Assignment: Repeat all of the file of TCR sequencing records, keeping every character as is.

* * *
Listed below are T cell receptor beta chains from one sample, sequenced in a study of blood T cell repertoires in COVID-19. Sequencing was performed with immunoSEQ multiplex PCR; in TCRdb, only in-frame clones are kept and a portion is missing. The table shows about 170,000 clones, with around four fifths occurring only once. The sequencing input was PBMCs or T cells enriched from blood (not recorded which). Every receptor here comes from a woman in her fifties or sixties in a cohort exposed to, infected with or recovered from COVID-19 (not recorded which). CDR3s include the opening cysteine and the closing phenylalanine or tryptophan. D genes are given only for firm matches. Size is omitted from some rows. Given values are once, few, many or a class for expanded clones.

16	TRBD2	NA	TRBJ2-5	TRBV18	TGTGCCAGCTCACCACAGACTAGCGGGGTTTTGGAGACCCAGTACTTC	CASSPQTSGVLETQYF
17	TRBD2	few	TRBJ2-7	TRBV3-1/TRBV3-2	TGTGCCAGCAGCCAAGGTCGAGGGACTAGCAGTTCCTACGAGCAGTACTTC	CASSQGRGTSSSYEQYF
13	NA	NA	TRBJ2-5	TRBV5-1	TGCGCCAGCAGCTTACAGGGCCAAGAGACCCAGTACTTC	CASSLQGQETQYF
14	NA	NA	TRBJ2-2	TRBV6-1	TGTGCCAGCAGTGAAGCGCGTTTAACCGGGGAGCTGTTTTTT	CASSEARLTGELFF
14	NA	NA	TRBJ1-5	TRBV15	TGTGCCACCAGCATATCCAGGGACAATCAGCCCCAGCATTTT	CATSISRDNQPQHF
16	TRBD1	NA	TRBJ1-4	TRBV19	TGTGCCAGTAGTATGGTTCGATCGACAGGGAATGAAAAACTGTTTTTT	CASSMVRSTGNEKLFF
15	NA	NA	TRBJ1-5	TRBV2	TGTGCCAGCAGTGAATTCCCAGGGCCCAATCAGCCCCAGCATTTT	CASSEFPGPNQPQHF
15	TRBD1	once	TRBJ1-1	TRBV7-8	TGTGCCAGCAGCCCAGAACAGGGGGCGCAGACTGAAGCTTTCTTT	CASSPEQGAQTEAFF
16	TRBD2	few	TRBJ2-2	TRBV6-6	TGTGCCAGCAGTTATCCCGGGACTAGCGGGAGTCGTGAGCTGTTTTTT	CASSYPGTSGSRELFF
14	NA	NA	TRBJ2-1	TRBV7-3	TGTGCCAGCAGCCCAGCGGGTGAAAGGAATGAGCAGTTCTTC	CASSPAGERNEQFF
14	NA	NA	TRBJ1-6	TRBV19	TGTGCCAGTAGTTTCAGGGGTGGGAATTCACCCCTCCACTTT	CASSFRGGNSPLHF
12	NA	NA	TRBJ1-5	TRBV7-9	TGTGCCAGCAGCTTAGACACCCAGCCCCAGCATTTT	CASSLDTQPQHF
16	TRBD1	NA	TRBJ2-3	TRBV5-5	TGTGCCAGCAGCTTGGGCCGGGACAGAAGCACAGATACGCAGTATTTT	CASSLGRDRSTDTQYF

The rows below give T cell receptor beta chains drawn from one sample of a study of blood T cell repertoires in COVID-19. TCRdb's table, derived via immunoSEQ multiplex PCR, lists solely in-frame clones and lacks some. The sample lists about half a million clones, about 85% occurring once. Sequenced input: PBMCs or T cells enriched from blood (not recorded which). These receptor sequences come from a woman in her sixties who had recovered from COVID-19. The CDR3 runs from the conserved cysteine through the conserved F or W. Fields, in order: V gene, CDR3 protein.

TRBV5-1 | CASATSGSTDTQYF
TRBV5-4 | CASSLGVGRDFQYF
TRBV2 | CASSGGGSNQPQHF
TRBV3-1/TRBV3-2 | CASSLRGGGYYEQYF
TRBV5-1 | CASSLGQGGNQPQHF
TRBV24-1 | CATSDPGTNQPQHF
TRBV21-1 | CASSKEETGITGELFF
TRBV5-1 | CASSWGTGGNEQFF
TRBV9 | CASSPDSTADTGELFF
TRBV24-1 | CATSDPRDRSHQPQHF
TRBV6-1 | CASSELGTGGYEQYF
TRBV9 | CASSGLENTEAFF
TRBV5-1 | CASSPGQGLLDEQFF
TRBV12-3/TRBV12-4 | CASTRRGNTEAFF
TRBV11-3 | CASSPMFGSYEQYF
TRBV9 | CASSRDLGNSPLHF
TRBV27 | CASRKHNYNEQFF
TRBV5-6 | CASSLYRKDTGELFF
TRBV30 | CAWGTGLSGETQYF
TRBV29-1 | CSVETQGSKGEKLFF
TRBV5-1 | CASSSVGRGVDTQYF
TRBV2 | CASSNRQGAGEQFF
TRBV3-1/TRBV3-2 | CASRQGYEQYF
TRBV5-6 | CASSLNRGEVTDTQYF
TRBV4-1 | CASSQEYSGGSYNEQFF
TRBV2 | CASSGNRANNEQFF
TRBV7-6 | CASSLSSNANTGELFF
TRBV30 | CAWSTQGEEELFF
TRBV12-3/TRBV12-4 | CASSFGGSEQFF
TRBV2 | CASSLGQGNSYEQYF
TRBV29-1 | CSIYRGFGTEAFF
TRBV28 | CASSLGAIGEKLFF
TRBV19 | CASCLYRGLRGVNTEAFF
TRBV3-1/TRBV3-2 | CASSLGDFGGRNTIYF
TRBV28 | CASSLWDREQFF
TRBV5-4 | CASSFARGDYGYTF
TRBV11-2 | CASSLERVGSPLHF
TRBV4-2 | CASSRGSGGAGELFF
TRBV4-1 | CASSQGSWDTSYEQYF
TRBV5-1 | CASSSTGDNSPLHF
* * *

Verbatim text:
Listed below are T cell receptor beta chains from one sample, sequenced in a study of blood T cell repertoires in COVID-19. Sequencing was performed with immunoSEQ multiplex PCR; in TCRdb, only in-frame clones are kept and a portion is missing. The table shows about 170,000 clones, with around four fifths occurring only once. The sequencing input was PBMCs or T cells enriched from blood (not recorded which). Every receptor here comes from a woman in her fifties or sixties in a cohort exposed to, infected with or recovered from COVID-19 (not recorded which). CDR3s include the opening cysteine and the closing phenylalanine or tryptophan. D genes are given only for firm matches. Size is omitted from some rows. Given values are once, few, many or a class for expanded clones.

16	TRBD2	NA	TRBJ2-5	TRBV18	TGTGCCAGCTCACCACAGACTAGCGGGGTTTTGGAGACCCAGTACTTC	CASSPQTSGVLETQYF
17	TRBD2	few	TRBJ2-7	TRBV3-1/TRBV3-2	TGTGCCAGCAGCCAAGGTCGAGGGACTAGCAGTTCCTACGAGCAGTACTTC	CASSQGRGTSSSYEQYF
13	NA	NA	TRBJ2-5	TRBV5-1	TGCGCCAGCAGCTTACAGGGCCAAGAGACCCAGTACTTC	CASSLQGQETQYF
14	NA	NA	TRBJ2-2	TRBV6-1	TGTGCCAGCAGTGAAGCGCGTTTAACCGGGGAGCTGTTTTTT	CASSEARLTGELFF
14	NA	NA	TRBJ1-5	TRBV15	TGTGCCACCAGCATATCCAGGGACAATCAGCCCCAGCATTTT	CATSISRDNQPQHF
16	TRBD1	NA	TRBJ1-4	TRBV19	TGTGCCAGTAGTATGGTTCGATCGACAGGGAATGAAAAACTGTTTTTT	CASSMVRSTGNEKLFF
15	NA	NA	TRBJ1-5	TRBV2	TGTGCCAGCAGTGAATTCCCAGGGCCCAATCAGCCCCAGCATTTT	CASSEFPGPNQPQHF
15	TRBD1	once	TRBJ1-1	TRBV7-8	TGTGCCAGCAGCCCAGAACAGGGGGCGCAGACTGAAGCTTTCTTT	CASSPEQGAQTEAFF
16	TRBD2	few	TRBJ2-2	TRBV6-6	TGTGCCAGCAGTTATCCCGGGACTAGCGGGAGTCGTGAGCTGTTTTTT	CASSYPGTSGSRELFF
14	NA	NA	TRBJ2-1	TRBV7-3	TGTGCCAGCAGCCCAGCGGGTGAAAGGAATGAGCAGTTCTTC	CASSPAGERNEQFF
14	NA	NA	TRBJ1-6	TRBV19	TGTGCCAGTAGTTTCAGGGGTGGGAATTCACCCCTCCACTTT	CASSFRGGNSPLHF
12	NA	NA	TRBJ1-5	TRBV7-9	TGTGCCAGCAGCTTAGACACCCAGCCCCAGCATTTT	CASSLDTQPQHF
16	TRBD1	NA	TRBJ2-3	TRBV5-5	TGTGCCAGCAGCTTGGGCCGGGACAGAAGCACAGATACGCAGTATTTT	CASSLGRDRSTDTQYF

The rows below give T cell receptor beta chains drawn from one sample of a study of blood T cell repertoires in COVID-19. TCRdb's table, derived via immunoSEQ multiplex PCR, lists solely in-frame clones and lacks some. The sample lists about half a million clones, about 85% occurring once. Sequenced input: PBMCs or T cells enriched from blood (not recorded which). These receptor sequences come from a woman in her sixties who had recovered from COVID-19. The CDR3 runs from the conserved cysteine through the conserved F or W. Fields, in order: V gene, CDR3 protein.

TRBV5-1 | CASATSGSTDTQYF
TRBV5-4 | CASSLGVGRDFQYF
TRBV2 | CASSGGGSNQPQHF
TRBV3-1/TRBV3-2 | CASSLRGGGYYEQYF
TRBV5-1 | CASSLGQGGNQPQHF
TRBV24-1 | CATSDPGTNQPQHF
TRBV21-1 | CASSKEETGITGELFF
TRBV5-1 | CASSWGTGGNEQFF
TRBV9 | CASSPDSTADTGELFF
TRBV24-1 | CATSDPRDRSHQPQHF
TRBV6-1 | CASSELGTGGYEQYF
TRBV9 | CASSGLENTEAFF
TRBV5-1 | CASSPGQGLLDEQFF
TRBV12-3/TRBV12-4 | CASTRRGNTEAFF
TRBV11-3 | CASSPMFGSYEQYF
TRBV9 | CASSRDLGNSPLHF
TRBV27 | CASRKHNYNEQFF
TRBV5-6 | CASSLYRKDTGELFF
TRBV30 | CAWGTGLSGETQYF
TRBV29-1 | CSVETQGSKGEKLFF
TRBV5-1 | CASSSVGRGVDTQYF
TRBV2 | CASSNRQGAGEQFF
TRBV3-1/TRBV3-2 | CASRQGYEQYF
TRBV5-6 | CASSLNRGEVTDTQYF
TRBV4-1 | CASSQEYSGGSYNEQFF
TRBV2 | CASSGNRANNEQFF
TRBV7-6 | CASSLSSNANTGELFF
TRBV30 | CAWSTQGEEELFF
TRBV12-3/TRBV12-4 | CASSFGGSEQFF
TRBV2 | CASSLGQGNSYEQYF
TRBV29-1 | CSIYRGFGTEAFF
TRBV28 | CASSLGAIGEKLFF
TRBV19 | CASCLYRGLRGVNTEAFF
TRBV3-1/TRBV3-2 | CASSLGDFGGRNTIYF
TRBV28 | CASSLWDREQFF
TRBV5-4 | CASSFARGDYGYTF
TRBV11-2 | CASSLERVGSPLHF
TRBV4-2 | CASSRGSGGAGELFF
TRBV4-1 | CASSQGSWDTSYEQYF
TRBV5-1 | CASSSTGDNSPLHF